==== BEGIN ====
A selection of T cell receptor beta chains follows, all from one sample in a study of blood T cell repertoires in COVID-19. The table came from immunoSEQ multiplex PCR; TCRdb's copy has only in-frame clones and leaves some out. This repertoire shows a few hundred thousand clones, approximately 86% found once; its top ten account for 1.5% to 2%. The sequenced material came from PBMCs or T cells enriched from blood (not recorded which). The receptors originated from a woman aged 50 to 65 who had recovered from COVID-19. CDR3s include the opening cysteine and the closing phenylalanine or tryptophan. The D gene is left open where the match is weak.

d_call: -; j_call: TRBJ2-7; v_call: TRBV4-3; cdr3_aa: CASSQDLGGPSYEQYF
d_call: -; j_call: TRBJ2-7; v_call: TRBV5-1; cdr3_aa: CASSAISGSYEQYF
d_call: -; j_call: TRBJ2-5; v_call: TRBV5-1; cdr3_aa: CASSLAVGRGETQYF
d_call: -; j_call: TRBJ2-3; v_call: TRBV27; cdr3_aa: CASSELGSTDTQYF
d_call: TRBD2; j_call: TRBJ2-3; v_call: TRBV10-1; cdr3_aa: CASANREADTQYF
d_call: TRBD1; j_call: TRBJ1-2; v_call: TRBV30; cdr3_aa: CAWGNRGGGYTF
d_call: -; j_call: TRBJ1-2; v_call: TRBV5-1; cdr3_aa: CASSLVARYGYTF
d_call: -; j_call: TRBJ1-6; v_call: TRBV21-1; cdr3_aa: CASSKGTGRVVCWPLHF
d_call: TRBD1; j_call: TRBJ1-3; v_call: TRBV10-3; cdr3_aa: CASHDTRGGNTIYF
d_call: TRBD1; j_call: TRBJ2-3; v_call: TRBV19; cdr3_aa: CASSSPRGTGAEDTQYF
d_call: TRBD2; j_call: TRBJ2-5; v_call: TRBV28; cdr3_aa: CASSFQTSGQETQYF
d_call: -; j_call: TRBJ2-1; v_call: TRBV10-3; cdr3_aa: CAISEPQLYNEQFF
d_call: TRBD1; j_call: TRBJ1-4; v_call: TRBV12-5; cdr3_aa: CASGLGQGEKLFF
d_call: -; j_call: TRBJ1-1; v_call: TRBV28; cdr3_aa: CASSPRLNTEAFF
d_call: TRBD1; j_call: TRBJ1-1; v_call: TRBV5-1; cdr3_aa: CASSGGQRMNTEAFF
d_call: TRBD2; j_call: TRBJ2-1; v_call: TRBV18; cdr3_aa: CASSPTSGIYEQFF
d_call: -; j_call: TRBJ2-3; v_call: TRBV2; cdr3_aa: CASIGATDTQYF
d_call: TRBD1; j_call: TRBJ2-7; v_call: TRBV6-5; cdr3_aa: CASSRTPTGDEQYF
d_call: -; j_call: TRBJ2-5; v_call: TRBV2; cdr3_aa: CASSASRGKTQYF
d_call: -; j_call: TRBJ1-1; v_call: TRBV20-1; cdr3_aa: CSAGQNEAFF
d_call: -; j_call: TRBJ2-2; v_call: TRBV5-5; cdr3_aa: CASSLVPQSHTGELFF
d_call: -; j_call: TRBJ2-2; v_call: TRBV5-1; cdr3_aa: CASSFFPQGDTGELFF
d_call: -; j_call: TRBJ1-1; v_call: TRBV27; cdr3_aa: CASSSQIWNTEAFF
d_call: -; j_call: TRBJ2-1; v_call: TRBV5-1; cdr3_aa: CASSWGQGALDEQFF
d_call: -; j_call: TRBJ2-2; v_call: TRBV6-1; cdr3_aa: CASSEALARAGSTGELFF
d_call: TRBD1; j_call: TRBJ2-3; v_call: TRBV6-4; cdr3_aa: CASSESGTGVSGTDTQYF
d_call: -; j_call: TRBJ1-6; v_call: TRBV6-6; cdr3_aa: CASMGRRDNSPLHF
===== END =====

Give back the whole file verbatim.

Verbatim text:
A selection of T cell receptor beta chains follows, all from one sample in a study of blood T cell repertoires in COVID-19. The table came from immunoSEQ multiplex PCR; TCRdb's copy has only in-frame clones and leaves some out. This repertoire shows a few hundred thousand clones, approximately 86% found once; its top ten account for 1.5% to 2%. The sequenced material came from PBMCs or T cells enriched from blood (not recorded which). The receptors originated from a woman aged 50 to 65 who had recovered from COVID-19. CDR3s include the opening cysteine and the closing phenylalanine or tryptophan. The D gene is left open where the match is weak.

d_call: -; j_call: TRBJ2-7; v_call: TRBV4-3; cdr3_aa: CASSQDLGGPSYEQYF
d_call: -; j_call: TRBJ2-7; v_call: TRBV5-1; cdr3_aa: CASSAISGSYEQYF
d_call: -; j_call: TRBJ2-5; v_call: TRBV5-1; cdr3_aa: CASSLAVGRGETQYF
d_call: -; j_call: TRBJ2-3; v_call: TRBV27; cdr3_aa: CASSELGSTDTQYF
d_call: TRBD2; j_call: TRBJ2-3; v_call: TRBV10-1; cdr3_aa: CASANREADTQYF
d_call: TRBD1; j_call: TRBJ1-2; v_call: TRBV30; cdr3_aa: CAWGNRGGGYTF
d_call: -; j_call: TRBJ1-2; v_call: TRBV5-1; cdr3_aa: CASSLVARYGYTF
d_call: -; j_call: TRBJ1-6; v_call: TRBV21-1; cdr3_aa: CASSKGTGRVVCWPLHF
d_call: TRBD1; j_call: TRBJ1-3; v_call: TRBV10-3; cdr3_aa: CASHDTRGGNTIYF
d_call: TRBD1; j_call: TRBJ2-3; v_call: TRBV19; cdr3_aa: CASSSPRGTGAEDTQYF
d_call: TRBD2; j_call: TRBJ2-5; v_call: TRBV28; cdr3_aa: CASSFQTSGQETQYF
d_call: -; j_call: TRBJ2-1; v_call: TRBV10-3; cdr3_aa: CAISEPQLYNEQFF
d_call: TRBD1; j_call: TRBJ1-4; v_call: TRBV12-5; cdr3_aa: CASGLGQGEKLFF
d_call: -; j_call: TRBJ1-1; v_call: TRBV28; cdr3_aa: CASSPRLNTEAFF
d_call: TRBD1; j_call: TRBJ1-1; v_call: TRBV5-1; cdr3_aa: CASSGGQRMNTEAFF
d_call: TRBD2; j_call: TRBJ2-1; v_call: TRBV18; cdr3_aa: CASSPTSGIYEQFF
d_call: -; j_call: TRBJ2-3; v_call: TRBV2; cdr3_aa: CASIGATDTQYF
d_call: TRBD1; j_call: TRBJ2-7; v_call: TRBV6-5; cdr3_aa: CASSRTPTGDEQYF
d_call: -; j_call: TRBJ2-5; v_call: TRBV2; cdr3_aa: CASSASRGKTQYF
d_call: -; j_call: TRBJ1-1; v_call: TRBV20-1; cdr3_aa: CSAGQNEAFF
d_call: -; j_call: TRBJ2-2; v_call: TRBV5-5; cdr3_aa: CASSLVPQSHTGELFF
d_call: -; j_call: TRBJ2-2; v_call: TRBV5-1; cdr3_aa: CASSFFPQGDTGELFF
d_call: -; j_call: TRBJ1-1; v_call: TRBV27; cdr3_aa: CASSSQIWNTEAFF
d_call: -; j_call: TRBJ2-1; v_call: TRBV5-1; cdr3_aa: CASSWGQGALDEQFF
d_call: -; j_call: TRBJ2-2; v_call: TRBV6-1; cdr3_aa: CASSEALARAGSTGELFF
d_call: TRBD1; j_call: TRBJ2-3; v_call: TRBV6-4; cdr3_aa: CASSESGTGVSGTDTQYF
d_call: -; j_call: TRBJ1-6; v_call: TRBV6-6; cdr3_aa: CASMGRRDNSPLHF